15. The method of claim 12, wherein the memory interface comprises circuitry for access of non-volatile memory.
Description
BACKGROUND

A customer buying a computer peripheral such as a printer, a monitor, or a speaker system often wants to see a demonstration of the peripherals' capabilities. In particular, when choosing a printer, a customer is generally interested in the print quality, the speed of print operations, and the noise the printer makes. A customer could rely on pre-printed pages and a specification sheet as indications of the printer's capability, but the customer may be skeptical of the pre-printed material and may be unwilling to purchase a printer without seeing the printer in action. Accordingly, there is a general need for point-of-sale demonstrations of computer peripherals.

One technique for providing printer demonstrations is to include in a printer non-volatile memory that stores one or more demonstration pages and control circuitry for accessing and printing the stored demonstration pages at a customer's request. However, implementing the necessary control circuitry and memory for demonstrations adds cost to each printer without a corresponding improvement in performance.

Another technique for providing demonstrations is to connect a printer to a computer that controls the printer. This technique is often impractical at the point of sale because of the cost associated with having a computer dedicated to controlling printer demonstrations and technical complexities of controlling a large number of printers of different types. Additionally, customers typically would need to ask for help when activating the demonstration, and the complexity of the demonstration might present the printer unfavorably.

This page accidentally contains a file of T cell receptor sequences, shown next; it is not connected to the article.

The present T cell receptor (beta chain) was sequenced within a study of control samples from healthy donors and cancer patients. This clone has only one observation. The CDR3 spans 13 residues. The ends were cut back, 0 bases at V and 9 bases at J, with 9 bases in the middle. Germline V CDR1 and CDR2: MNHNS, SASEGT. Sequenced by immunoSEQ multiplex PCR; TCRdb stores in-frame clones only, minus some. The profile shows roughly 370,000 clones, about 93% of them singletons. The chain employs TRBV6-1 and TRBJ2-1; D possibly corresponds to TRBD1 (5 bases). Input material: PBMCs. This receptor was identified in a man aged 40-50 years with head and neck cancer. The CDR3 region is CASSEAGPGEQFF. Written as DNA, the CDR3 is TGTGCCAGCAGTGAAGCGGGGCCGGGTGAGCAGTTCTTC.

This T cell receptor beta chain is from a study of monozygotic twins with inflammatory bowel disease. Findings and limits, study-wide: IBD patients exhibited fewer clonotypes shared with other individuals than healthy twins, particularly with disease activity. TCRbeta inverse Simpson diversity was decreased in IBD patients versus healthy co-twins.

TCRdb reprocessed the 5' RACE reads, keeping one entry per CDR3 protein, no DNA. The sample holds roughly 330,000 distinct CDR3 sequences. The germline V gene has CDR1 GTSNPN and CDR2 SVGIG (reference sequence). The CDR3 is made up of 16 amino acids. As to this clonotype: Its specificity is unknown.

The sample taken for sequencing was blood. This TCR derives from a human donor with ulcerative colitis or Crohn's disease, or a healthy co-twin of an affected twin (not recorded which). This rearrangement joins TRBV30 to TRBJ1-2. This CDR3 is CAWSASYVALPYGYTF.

Yet another technique for providing printer demonstrations without burdening each printer with additional hardware is to construct a demonstration server having the minimum capabilities required to operate the printer. A demonstration server is basically a compact computer capable of little more than sending print images to printer. A disadvantage of constructing a demonstration server is the cost and development effort required to design the demonstration server, which is not a commercial product. The operation of the demonstration server can be simpler than a conventional computer operating a printer, but generally, the demonstration server would still require a separate power supply and space in the stores selling the printers.